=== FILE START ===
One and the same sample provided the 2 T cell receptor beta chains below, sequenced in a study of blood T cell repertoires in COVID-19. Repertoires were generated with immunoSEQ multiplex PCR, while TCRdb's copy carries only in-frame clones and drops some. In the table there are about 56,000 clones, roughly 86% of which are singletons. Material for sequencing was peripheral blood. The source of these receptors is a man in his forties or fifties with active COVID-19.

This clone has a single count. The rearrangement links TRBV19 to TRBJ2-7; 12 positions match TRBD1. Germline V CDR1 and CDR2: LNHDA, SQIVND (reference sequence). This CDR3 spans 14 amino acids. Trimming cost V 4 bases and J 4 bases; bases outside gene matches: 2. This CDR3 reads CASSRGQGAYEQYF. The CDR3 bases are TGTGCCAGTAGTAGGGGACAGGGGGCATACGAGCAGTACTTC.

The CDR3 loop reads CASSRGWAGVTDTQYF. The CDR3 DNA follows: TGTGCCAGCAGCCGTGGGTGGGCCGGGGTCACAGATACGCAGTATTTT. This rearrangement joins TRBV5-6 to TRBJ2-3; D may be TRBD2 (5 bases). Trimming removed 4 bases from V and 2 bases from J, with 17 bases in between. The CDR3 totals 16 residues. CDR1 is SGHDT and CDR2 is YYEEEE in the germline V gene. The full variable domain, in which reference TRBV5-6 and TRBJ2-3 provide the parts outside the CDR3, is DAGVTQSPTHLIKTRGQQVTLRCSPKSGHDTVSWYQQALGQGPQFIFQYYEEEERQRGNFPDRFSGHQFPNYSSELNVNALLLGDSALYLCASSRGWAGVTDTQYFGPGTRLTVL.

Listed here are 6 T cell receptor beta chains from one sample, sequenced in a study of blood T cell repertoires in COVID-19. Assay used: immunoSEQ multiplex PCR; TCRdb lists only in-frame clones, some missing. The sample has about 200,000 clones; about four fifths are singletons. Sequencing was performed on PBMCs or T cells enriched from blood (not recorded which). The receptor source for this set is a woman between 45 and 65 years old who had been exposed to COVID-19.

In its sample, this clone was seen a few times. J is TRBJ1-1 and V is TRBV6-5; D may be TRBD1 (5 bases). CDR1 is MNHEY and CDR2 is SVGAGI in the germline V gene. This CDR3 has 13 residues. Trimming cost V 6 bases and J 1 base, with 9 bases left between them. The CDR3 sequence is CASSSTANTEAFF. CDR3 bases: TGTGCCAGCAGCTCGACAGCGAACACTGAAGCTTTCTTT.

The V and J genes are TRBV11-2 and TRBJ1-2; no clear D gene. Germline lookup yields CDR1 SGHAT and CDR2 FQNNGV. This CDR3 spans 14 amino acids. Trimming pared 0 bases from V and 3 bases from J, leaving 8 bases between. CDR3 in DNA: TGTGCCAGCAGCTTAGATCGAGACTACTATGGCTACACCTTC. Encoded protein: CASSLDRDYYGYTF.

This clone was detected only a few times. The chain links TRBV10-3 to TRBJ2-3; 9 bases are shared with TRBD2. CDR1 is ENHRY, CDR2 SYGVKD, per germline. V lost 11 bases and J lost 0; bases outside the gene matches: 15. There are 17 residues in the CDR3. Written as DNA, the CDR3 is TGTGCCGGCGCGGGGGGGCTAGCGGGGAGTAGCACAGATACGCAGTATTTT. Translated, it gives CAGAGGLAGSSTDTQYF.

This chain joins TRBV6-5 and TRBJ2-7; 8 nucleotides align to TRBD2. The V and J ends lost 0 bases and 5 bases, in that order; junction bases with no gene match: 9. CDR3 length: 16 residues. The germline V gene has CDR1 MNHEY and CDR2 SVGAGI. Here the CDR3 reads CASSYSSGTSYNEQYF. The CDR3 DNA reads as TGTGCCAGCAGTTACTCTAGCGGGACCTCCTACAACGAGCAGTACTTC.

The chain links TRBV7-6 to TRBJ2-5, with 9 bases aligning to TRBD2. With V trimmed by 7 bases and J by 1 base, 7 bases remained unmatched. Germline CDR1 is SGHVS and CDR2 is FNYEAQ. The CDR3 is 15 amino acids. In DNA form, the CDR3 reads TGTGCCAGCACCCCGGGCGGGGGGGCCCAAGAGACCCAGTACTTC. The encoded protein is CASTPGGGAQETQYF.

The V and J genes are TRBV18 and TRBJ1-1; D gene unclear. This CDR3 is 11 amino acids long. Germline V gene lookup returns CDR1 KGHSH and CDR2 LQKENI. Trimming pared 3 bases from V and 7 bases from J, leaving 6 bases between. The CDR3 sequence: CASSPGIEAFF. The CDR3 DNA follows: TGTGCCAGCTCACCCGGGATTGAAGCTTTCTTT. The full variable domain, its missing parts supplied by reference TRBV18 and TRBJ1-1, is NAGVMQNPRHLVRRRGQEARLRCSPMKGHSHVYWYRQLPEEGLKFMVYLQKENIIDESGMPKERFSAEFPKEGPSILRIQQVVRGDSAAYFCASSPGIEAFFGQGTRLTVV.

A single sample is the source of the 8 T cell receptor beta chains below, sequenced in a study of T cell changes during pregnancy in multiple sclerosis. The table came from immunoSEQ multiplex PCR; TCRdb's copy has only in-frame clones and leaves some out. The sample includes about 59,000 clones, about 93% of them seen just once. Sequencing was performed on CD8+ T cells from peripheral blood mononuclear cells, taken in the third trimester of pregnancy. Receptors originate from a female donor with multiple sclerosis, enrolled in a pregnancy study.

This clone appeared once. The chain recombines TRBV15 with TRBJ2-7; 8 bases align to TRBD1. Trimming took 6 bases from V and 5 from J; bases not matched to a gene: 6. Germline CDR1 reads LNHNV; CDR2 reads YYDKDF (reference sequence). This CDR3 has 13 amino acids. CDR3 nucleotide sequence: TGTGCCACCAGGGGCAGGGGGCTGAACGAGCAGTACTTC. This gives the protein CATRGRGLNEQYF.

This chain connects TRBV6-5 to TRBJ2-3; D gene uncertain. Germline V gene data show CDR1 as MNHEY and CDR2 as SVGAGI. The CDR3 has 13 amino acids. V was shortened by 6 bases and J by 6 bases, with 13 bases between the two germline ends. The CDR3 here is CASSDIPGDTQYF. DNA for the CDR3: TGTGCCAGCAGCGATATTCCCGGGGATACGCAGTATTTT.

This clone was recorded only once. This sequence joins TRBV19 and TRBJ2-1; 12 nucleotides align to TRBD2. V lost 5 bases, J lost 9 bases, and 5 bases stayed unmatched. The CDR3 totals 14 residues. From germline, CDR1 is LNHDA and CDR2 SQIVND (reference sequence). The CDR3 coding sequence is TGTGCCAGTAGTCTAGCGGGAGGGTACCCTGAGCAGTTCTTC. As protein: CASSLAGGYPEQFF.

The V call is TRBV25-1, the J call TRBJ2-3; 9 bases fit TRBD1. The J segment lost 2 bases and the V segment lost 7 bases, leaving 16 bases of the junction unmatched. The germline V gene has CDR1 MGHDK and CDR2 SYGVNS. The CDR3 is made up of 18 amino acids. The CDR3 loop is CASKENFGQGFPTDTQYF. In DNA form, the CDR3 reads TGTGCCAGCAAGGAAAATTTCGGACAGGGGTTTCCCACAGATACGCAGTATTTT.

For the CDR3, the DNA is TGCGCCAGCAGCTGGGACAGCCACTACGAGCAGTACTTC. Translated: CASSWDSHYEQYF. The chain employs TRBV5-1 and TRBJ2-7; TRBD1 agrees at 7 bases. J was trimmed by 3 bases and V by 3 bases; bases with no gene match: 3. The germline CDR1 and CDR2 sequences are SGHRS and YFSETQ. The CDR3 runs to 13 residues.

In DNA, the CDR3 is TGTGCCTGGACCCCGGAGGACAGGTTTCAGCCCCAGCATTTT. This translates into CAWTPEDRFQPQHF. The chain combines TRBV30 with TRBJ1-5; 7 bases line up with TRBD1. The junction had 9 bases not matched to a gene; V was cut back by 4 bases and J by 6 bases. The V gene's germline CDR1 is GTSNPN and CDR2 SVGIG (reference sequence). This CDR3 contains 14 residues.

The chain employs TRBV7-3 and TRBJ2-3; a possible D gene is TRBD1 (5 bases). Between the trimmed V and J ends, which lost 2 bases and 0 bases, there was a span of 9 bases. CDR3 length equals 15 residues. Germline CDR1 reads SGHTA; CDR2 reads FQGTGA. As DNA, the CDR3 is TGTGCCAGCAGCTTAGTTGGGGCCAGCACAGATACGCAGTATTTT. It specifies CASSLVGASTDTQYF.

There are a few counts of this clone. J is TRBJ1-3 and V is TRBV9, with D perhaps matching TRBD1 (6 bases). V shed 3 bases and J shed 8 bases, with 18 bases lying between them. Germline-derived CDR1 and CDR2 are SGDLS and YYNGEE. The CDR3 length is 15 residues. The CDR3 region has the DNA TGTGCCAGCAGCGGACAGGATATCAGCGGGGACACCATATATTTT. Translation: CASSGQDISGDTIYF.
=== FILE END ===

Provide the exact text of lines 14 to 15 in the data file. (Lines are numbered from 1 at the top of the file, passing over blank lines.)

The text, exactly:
This clone was recorded only once. This sequence joins TRBV19 and TRBJ2-1; 12 nucleotides align to TRBD2. V lost 5 bases, J lost 9 bases, and 5 bases stayed unmatched. The CDR3 totals 14 residues. From germline, CDR1 is LNHDA and CDR2 SQIVND (reference sequence). The CDR3 coding sequence is TGTGCCAGTAGTCTAGCGGGAGGGTACCCTGAGCAGTTCTTC. As protein: CASSLAGGYPEQFF.

The V call is TRBV25-1, the J call TRBJ2-3; 9 bases fit TRBD1. The J segment lost 2 bases and the V segment lost 7 bases, leaving 16 bases of the junction unmatched. The germline V gene has CDR1 MGHDK and CDR2 SYGVNS. The CDR3 is made up of 18 amino acids. The CDR3 loop is CASKENFGQGFPTDTQYF. In DNA form, the CDR3 reads TGTGCCAGCAAGGAAAATTTCGGACAGGGGTTTCCCACAGATACGCAGTATTTT.